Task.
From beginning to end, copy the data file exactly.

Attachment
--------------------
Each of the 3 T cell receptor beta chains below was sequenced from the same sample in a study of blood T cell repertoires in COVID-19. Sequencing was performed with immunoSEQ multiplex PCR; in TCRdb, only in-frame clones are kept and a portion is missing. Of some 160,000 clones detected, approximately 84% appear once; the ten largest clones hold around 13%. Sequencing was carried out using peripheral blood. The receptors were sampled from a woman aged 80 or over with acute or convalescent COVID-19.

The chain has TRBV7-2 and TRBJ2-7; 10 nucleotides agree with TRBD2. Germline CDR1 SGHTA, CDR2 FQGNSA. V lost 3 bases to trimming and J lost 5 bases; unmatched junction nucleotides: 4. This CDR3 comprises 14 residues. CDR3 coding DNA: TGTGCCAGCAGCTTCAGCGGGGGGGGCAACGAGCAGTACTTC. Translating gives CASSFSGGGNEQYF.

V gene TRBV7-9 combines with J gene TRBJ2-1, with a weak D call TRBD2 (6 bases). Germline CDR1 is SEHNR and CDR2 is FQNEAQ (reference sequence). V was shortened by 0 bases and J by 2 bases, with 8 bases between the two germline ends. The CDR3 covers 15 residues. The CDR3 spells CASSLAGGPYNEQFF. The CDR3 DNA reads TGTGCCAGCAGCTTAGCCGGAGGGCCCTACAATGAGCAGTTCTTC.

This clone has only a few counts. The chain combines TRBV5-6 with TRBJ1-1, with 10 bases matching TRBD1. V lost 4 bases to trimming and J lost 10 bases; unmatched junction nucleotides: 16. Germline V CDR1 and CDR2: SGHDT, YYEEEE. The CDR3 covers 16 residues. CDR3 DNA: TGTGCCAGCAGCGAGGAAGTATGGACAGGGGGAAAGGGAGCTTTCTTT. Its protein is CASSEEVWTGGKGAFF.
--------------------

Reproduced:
Each of the 3 T cell receptor beta chains below was sequenced from the same sample in a study of blood T cell repertoires in COVID-19. Sequencing was performed with immunoSEQ multiplex PCR; in TCRdb, only in-frame clones are kept and a portion is missing. Of some 160,000 clones detected, approximately 84% appear once; the ten largest clones hold around 13%. Sequencing was carried out using peripheral blood. The receptors were sampled from a woman aged 80 or over with acute or convalescent COVID-19.

The chain has TRBV7-2 and TRBJ2-7; 10 nucleotides agree with TRBD2. Germline CDR1 SGHTA, CDR2 FQGNSA. V lost 3 bases to trimming and J lost 5 bases; unmatched junction nucleotides: 4. This CDR3 comprises 14 residues. CDR3 coding DNA: TGTGCCAGCAGCTTCAGCGGGGGGGGCAACGAGCAGTACTTC. Translating gives CASSFSGGGNEQYF.

V gene TRBV7-9 combines with J gene TRBJ2-1, with a weak D call TRBD2 (6 bases). Germline CDR1 is SEHNR and CDR2 is FQNEAQ (reference sequence). V was shortened by 0 bases and J by 2 bases, with 8 bases between the two germline ends. The CDR3 covers 15 residues. The CDR3 spells CASSLAGGPYNEQFF. The CDR3 DNA reads TGTGCCAGCAGCTTAGCCGGAGGGCCCTACAATGAGCAGTTCTTC.

This clone has only a few counts. The chain combines TRBV5-6 with TRBJ1-1, with 10 bases matching TRBD1. V lost 4 bases to trimming and J lost 10 bases; unmatched junction nucleotides: 16. Germline V CDR1 and CDR2: SGHDT, YYEEEE. The CDR3 covers 16 residues. CDR3 DNA: TGTGCCAGCAGCGAGGAAGTATGGACAGGGGGAAAGGGAGCTTTCTTT. Its protein is CASSEEVWTGGKGAFF.